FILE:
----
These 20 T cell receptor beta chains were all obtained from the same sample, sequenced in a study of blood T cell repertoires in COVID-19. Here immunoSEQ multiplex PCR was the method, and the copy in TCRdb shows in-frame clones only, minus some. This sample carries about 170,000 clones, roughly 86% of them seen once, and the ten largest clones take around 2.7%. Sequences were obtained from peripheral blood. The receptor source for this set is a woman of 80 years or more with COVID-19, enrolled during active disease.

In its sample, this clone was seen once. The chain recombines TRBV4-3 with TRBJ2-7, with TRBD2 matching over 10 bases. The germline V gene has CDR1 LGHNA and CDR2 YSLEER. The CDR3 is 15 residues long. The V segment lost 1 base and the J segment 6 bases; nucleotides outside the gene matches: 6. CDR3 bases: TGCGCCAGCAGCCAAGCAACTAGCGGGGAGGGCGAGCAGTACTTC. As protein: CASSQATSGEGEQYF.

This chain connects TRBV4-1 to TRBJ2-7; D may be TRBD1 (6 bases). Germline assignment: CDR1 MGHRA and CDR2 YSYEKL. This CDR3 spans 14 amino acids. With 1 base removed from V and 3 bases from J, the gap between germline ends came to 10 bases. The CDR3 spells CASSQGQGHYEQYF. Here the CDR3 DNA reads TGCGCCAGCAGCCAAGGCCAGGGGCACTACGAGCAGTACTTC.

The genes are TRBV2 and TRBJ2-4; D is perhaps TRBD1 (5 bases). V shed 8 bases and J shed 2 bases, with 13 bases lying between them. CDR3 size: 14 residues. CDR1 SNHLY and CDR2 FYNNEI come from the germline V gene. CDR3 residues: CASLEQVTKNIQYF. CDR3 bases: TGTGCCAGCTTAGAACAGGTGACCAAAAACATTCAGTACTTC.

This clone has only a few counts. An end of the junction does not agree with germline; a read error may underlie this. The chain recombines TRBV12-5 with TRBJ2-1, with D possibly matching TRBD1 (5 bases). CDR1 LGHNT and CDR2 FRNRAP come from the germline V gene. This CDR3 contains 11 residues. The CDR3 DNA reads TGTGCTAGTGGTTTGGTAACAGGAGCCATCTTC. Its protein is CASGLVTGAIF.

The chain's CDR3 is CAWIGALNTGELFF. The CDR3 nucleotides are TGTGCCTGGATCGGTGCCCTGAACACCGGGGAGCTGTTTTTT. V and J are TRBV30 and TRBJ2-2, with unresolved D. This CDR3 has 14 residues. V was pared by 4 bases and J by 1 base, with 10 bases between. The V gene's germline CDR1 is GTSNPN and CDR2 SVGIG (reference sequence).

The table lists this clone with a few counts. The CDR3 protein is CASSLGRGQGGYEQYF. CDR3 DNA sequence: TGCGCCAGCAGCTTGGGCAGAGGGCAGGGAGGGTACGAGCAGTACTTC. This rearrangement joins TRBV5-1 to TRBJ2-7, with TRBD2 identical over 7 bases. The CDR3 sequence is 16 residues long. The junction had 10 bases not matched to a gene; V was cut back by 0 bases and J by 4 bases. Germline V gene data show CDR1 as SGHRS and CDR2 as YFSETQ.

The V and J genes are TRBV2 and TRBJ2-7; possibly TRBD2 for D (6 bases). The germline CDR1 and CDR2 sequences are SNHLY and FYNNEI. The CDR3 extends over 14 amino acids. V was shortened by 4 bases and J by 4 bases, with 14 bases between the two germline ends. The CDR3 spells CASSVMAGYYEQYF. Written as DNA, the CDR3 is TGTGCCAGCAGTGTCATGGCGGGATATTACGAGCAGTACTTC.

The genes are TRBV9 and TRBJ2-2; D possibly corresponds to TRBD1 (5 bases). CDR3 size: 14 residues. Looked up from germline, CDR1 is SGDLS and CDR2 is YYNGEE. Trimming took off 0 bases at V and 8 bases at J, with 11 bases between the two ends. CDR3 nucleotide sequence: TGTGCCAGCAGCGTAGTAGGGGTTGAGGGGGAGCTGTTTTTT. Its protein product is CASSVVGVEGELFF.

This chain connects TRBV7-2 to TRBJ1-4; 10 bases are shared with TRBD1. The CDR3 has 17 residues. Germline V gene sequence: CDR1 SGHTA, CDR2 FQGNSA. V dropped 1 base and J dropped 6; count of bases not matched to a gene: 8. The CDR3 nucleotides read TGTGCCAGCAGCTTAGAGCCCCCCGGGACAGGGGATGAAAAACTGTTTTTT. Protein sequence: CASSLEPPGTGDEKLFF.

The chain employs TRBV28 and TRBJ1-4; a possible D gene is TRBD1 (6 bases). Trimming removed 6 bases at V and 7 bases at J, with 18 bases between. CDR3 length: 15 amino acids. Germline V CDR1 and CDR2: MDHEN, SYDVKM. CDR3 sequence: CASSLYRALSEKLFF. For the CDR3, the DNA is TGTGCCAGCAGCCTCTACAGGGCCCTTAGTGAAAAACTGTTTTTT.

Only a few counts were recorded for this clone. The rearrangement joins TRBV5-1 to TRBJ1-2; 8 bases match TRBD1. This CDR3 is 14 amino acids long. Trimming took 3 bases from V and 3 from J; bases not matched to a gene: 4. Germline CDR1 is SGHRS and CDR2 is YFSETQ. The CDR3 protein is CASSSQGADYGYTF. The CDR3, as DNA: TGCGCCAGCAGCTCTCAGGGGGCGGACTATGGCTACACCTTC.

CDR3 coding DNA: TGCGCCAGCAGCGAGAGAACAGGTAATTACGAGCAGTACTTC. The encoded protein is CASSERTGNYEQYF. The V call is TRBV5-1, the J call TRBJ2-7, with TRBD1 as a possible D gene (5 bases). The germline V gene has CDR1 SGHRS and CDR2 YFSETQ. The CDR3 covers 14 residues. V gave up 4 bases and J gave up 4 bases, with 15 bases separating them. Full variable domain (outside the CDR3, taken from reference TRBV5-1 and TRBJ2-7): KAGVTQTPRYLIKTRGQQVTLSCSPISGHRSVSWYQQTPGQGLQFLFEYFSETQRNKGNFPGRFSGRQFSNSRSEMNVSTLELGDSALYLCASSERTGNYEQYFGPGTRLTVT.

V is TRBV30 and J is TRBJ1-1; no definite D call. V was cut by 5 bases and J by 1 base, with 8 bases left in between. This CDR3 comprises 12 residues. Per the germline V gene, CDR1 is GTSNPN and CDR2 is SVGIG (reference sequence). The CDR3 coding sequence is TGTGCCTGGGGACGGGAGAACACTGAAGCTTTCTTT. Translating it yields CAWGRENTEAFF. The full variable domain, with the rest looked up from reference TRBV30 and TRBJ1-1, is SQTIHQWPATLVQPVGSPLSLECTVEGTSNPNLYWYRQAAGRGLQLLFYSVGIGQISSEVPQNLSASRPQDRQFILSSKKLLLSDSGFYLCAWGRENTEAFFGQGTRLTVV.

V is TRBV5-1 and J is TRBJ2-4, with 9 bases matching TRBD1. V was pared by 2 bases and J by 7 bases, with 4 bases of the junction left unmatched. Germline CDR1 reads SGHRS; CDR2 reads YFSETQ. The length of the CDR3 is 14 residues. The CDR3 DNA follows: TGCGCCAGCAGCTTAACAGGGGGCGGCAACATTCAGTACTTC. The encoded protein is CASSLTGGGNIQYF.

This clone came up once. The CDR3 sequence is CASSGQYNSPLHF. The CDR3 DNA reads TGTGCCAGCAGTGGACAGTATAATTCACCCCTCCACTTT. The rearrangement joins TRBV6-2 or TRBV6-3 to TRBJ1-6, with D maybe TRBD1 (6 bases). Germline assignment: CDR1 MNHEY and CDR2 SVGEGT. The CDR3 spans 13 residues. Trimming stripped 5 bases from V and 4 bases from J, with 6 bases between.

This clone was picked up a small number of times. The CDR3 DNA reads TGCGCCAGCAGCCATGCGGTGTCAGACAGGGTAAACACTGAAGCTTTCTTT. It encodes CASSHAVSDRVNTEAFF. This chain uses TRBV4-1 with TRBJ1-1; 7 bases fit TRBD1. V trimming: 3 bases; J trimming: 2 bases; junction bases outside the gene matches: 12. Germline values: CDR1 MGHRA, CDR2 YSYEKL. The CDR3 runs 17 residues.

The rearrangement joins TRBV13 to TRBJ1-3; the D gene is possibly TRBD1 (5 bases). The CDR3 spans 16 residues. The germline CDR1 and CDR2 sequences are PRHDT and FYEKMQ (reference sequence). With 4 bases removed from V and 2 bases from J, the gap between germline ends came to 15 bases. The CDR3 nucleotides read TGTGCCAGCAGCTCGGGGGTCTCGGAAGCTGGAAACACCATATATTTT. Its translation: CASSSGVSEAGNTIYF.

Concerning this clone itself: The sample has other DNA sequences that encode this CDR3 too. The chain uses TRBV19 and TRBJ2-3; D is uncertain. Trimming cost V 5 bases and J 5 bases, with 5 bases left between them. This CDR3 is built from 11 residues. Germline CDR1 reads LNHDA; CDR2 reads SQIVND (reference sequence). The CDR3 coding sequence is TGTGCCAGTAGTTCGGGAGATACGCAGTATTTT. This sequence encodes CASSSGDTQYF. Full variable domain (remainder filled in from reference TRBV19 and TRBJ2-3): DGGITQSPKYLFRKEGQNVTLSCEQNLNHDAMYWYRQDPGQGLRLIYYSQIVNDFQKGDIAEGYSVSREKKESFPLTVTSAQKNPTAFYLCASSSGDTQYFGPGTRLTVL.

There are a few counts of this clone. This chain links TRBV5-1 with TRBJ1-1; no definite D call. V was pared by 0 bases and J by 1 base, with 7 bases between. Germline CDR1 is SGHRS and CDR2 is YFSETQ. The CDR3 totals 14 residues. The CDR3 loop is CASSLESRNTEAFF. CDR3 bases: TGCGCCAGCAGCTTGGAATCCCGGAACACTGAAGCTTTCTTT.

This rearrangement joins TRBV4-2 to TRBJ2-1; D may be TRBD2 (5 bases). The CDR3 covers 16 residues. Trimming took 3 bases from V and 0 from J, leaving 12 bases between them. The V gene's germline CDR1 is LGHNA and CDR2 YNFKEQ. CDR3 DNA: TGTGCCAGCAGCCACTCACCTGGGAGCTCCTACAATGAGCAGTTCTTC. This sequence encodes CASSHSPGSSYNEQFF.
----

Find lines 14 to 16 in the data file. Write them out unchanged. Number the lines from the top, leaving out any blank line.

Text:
V is TRBV30 and J is TRBJ1-1; no definite D call. V was cut by 5 bases and J by 1 base, with 8 bases left in between. This CDR3 comprises 12 residues. Per the germline V gene, CDR1 is GTSNPN and CDR2 is SVGIG (reference sequence). The CDR3 coding sequence is TGTGCCTGGGGACGGGAGAACACTGAAGCTTTCTTT. Translating it yields CAWGRENTEAFF. The full variable domain, with the rest looked up from reference TRBV30 and TRBJ1-1, is SQTIHQWPATLVQPVGSPLSLECTVEGTSNPNLYWYRQAAGRGLQLLFYSVGIGQISSEVPQNLSASRPQDRQFILSSKKLLLSDSGFYLCAWGRENTEAFFGQGTRLTVV.

V is TRBV5-1 and J is TRBJ2-4, with 9 bases matching TRBD1. V was pared by 2 bases and J by 7 bases, with 4 bases of the junction left unmatched. Germline CDR1 reads SGHRS; CDR2 reads YFSETQ. The length of the CDR3 is 14 residues. The CDR3 DNA follows: TGCGCCAGCAGCTTAACAGGGGGCGGCAACATTCAGTACTTC. The encoded protein is CASSLTGGGNIQYF.

This clone came up once. The CDR3 sequence is CASSGQYNSPLHF. The CDR3 DNA reads TGTGCCAGCAGTGGACAGTATAATTCACCCCTCCACTTT. The rearrangement joins TRBV6-2 or TRBV6-3 to TRBJ1-6, with D maybe TRBD1 (6 bases). Germline assignment: CDR1 MNHEY and CDR2 SVGEGT. The CDR3 spans 13 residues. Trimming stripped 5 bases from V and 4 bases from J, with 6 bases between.